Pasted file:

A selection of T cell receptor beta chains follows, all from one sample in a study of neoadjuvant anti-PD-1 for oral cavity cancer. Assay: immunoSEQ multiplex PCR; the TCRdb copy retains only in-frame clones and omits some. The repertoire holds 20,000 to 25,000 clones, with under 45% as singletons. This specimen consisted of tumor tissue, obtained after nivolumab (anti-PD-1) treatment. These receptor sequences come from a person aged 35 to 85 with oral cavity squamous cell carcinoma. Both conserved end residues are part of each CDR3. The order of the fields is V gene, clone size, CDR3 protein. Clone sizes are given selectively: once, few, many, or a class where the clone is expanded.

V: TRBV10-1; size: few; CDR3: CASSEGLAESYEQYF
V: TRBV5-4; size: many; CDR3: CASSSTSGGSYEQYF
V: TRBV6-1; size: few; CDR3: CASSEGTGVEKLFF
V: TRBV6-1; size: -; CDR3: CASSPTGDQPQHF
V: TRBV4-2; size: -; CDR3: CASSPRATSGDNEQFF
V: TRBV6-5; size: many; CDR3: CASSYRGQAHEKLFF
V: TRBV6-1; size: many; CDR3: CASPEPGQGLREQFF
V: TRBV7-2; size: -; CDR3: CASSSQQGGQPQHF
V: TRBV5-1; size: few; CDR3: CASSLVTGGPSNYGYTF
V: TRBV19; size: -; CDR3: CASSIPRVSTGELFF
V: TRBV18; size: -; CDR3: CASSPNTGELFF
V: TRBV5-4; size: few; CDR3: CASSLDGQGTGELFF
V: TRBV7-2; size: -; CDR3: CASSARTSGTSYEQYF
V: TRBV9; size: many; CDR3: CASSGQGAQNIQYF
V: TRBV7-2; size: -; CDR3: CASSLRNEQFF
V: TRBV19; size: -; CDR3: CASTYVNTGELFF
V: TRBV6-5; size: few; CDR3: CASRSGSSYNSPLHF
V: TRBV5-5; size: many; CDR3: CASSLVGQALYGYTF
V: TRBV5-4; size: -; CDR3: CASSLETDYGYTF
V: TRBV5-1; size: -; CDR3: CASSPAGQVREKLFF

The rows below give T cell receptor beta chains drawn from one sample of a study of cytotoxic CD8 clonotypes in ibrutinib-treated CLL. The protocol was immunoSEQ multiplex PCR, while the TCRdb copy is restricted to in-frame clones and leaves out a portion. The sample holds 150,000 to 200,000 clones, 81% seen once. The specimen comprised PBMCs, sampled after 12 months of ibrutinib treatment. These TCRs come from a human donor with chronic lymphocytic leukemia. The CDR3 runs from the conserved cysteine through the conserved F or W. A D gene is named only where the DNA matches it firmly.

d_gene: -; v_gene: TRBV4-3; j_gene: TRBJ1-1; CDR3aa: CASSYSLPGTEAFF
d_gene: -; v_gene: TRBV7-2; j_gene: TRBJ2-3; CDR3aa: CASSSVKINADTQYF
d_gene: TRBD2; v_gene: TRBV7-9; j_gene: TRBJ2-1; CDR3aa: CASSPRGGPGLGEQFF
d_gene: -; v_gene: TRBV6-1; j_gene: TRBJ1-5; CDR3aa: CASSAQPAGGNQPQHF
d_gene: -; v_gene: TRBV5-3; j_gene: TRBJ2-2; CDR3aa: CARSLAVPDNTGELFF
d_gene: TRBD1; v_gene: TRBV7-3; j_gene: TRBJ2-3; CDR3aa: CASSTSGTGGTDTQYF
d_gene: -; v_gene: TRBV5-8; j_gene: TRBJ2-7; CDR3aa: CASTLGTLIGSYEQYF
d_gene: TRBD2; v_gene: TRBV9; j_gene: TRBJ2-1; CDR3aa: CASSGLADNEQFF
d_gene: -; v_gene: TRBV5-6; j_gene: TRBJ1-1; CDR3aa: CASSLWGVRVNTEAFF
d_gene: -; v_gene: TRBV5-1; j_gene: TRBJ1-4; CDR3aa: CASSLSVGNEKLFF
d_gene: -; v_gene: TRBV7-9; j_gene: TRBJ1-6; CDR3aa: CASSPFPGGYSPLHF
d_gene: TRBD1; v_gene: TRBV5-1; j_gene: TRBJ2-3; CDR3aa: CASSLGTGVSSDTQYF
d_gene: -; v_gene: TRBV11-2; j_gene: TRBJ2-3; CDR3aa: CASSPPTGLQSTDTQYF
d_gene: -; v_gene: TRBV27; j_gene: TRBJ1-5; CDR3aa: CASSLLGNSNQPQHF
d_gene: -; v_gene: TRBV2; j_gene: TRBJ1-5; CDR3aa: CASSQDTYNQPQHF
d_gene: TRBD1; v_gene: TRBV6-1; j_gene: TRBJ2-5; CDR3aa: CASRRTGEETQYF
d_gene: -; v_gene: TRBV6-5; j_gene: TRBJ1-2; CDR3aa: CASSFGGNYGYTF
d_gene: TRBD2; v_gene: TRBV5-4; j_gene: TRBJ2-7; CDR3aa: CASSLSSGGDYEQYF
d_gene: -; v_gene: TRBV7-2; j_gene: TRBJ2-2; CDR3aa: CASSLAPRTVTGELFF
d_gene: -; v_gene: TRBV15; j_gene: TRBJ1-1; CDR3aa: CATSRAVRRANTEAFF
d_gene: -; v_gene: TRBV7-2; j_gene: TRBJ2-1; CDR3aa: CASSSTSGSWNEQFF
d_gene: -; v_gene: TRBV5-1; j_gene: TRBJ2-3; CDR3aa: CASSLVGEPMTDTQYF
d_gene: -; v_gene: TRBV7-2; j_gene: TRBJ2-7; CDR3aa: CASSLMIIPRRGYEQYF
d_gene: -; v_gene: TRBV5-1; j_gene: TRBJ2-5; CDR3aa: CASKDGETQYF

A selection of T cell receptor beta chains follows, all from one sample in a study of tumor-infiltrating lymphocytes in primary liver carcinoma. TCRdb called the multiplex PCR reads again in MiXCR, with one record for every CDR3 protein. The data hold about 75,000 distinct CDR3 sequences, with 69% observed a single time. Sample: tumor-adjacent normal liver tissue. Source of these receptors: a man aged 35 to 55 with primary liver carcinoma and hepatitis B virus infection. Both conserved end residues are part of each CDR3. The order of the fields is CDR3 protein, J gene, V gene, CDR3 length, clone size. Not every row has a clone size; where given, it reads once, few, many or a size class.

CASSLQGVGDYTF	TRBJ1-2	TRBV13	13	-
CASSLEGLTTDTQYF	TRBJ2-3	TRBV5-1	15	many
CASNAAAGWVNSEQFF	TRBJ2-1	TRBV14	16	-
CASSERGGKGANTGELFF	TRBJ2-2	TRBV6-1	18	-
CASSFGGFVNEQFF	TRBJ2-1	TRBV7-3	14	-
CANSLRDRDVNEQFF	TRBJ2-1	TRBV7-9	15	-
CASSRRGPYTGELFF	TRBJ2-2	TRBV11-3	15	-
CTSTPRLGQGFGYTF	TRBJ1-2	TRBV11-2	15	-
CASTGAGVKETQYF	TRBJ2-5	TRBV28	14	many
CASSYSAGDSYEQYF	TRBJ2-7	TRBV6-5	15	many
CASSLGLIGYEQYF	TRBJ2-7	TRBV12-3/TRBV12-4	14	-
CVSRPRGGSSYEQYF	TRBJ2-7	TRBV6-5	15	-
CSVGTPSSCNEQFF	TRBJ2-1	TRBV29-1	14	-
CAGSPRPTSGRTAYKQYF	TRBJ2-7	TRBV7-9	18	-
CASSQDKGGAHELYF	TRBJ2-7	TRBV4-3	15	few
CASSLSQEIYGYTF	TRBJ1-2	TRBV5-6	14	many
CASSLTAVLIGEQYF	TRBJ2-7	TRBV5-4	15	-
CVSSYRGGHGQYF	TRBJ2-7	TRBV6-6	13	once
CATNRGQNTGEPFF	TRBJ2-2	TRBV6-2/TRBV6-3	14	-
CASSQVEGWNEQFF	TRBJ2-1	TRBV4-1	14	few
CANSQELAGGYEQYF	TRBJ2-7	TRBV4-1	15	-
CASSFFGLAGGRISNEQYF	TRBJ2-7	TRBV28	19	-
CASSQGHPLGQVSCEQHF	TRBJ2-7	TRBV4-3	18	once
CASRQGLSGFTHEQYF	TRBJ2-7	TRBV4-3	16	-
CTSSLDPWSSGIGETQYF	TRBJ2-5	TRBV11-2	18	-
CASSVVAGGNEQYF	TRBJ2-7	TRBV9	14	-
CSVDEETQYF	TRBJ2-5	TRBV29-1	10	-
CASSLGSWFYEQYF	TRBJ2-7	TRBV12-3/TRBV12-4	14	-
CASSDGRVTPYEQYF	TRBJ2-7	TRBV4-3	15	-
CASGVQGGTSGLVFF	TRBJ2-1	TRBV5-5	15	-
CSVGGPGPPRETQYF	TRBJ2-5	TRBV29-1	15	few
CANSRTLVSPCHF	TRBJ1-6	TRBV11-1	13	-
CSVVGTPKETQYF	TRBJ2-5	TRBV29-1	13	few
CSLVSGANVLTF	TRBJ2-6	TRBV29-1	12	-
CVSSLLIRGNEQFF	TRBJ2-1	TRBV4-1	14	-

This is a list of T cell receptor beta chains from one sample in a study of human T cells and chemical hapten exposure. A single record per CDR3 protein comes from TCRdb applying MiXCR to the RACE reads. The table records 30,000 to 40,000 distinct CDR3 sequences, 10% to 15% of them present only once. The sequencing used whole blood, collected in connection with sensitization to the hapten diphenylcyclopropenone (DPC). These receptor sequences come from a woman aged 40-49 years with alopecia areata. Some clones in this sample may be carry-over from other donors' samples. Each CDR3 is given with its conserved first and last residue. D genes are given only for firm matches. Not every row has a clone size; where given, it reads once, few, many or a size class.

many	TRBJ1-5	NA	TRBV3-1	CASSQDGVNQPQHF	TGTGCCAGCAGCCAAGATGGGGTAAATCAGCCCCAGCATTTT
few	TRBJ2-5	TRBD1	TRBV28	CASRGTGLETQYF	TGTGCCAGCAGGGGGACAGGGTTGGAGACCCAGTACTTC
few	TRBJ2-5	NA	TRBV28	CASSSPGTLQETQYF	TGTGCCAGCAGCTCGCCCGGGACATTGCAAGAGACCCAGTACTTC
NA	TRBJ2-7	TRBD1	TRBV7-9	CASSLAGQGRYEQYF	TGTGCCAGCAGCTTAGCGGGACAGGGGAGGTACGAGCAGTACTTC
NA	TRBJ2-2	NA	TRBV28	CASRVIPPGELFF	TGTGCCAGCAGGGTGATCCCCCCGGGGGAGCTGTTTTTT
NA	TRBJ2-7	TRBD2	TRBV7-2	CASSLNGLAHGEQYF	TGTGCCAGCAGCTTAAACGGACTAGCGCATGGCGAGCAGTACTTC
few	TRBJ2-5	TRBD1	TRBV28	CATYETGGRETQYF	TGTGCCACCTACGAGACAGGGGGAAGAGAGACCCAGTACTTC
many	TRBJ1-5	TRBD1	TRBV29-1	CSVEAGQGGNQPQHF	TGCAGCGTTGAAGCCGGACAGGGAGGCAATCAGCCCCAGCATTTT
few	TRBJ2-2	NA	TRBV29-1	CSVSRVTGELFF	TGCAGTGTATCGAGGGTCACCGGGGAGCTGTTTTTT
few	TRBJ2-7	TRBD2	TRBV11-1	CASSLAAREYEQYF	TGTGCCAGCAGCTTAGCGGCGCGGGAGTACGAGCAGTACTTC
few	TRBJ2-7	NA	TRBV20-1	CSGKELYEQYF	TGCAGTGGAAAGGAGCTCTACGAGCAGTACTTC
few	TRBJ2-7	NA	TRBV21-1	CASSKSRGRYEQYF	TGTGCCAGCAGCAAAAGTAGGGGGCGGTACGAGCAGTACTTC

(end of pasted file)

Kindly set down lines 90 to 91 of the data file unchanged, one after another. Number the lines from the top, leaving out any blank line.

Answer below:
few	TRBJ2-5	TRBD1	TRBV28	CATYETGGRETQYF	TGTGCCACCTACGAGACAGGGGGAAGAGAGACCCAGTACTTC
many	TRBJ1-5	TRBD1	TRBV29-1	CSVEAGQGGNQPQHF	TGCAGCGTTGAAGCCGGACAGGGAGGCAATCAGCCCCAGCATTTT